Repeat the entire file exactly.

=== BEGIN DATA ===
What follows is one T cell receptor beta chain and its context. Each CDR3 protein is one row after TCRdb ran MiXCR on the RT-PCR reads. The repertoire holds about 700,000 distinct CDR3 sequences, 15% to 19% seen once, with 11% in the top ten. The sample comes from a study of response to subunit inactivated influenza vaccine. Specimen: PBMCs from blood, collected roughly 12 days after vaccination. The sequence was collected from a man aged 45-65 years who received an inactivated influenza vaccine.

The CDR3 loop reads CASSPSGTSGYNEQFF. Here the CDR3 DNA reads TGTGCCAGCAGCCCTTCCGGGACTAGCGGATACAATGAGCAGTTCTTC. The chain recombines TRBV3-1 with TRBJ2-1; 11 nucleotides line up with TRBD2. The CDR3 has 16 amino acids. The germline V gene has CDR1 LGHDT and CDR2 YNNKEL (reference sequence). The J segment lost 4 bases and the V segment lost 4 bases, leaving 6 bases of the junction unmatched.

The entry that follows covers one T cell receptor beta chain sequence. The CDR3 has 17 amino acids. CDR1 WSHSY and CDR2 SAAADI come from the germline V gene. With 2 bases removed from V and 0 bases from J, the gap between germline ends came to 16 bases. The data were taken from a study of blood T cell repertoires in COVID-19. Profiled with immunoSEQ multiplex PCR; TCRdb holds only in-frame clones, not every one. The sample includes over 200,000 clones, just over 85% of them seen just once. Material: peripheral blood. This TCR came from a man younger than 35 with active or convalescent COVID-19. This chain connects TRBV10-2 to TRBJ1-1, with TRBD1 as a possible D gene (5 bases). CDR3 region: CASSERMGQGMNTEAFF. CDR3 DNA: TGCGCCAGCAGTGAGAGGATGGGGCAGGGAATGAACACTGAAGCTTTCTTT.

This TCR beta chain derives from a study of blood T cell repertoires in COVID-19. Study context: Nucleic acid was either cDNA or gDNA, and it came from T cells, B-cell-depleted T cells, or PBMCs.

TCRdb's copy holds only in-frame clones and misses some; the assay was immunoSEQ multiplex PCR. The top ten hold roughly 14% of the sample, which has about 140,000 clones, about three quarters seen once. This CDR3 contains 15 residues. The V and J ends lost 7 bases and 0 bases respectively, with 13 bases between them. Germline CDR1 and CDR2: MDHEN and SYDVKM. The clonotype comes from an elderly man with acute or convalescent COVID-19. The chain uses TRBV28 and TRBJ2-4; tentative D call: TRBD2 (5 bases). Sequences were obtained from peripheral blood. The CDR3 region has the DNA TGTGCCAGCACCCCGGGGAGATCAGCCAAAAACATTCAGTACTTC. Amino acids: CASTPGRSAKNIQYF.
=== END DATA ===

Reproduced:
What follows is one T cell receptor beta chain and its context. Each CDR3 protein is one row after TCRdb ran MiXCR on the RT-PCR reads. The repertoire holds about 700,000 distinct CDR3 sequences, 15% to 19% seen once, with 11% in the top ten. The sample comes from a study of response to subunit inactivated influenza vaccine. Specimen: PBMCs from blood, collected roughly 12 days after vaccination. The sequence was collected from a man aged 45-65 years who received an inactivated influenza vaccine.

The CDR3 loop reads CASSPSGTSGYNEQFF. Here the CDR3 DNA reads TGTGCCAGCAGCCCTTCCGGGACTAGCGGATACAATGAGCAGTTCTTC. The chain recombines TRBV3-1 with TRBJ2-1; 11 nucleotides line up with TRBD2. The CDR3 has 16 amino acids. The germline V gene has CDR1 LGHDT and CDR2 YNNKEL (reference sequence). The J segment lost 4 bases and the V segment lost 4 bases, leaving 6 bases of the junction unmatched.

The entry that follows covers one T cell receptor beta chain sequence. The CDR3 has 17 amino acids. CDR1 WSHSY and CDR2 SAAADI come from the germline V gene. With 2 bases removed from V and 0 bases from J, the gap between germline ends came to 16 bases. The data were taken from a study of blood T cell repertoires in COVID-19. Profiled with immunoSEQ multiplex PCR; TCRdb holds only in-frame clones, not every one. The sample includes over 200,000 clones, just over 85% of them seen just once. Material: peripheral blood. This TCR came from a man younger than 35 with active or convalescent COVID-19. This chain connects TRBV10-2 to TRBJ1-1, with TRBD1 as a possible D gene (5 bases). CDR3 region: CASSERMGQGMNTEAFF. CDR3 DNA: TGCGCCAGCAGTGAGAGGATGGGGCAGGGAATGAACACTGAAGCTTTCTTT.

This TCR beta chain derives from a study of blood T cell repertoires in COVID-19. Study context: Nucleic acid was either cDNA or gDNA, and it came from T cells, B-cell-depleted T cells, or PBMCs.

TCRdb's copy holds only in-frame clones and misses some; the assay was immunoSEQ multiplex PCR. The top ten hold roughly 14% of the sample, which has about 140,000 clones, about three quarters seen once. This CDR3 contains 15 residues. The V and J ends lost 7 bases and 0 bases respectively, with 13 bases between them. Germline CDR1 and CDR2: MDHEN and SYDVKM. The clonotype comes from an elderly man with acute or convalescent COVID-19. The chain uses TRBV28 and TRBJ2-4; tentative D call: TRBD2 (5 bases). Sequences were obtained from peripheral blood. The CDR3 region has the DNA TGTGCCAGCACCCCGGGGAGATCAGCCAAAAACATTCAGTACTTC. Amino acids: CASTPGRSAKNIQYF.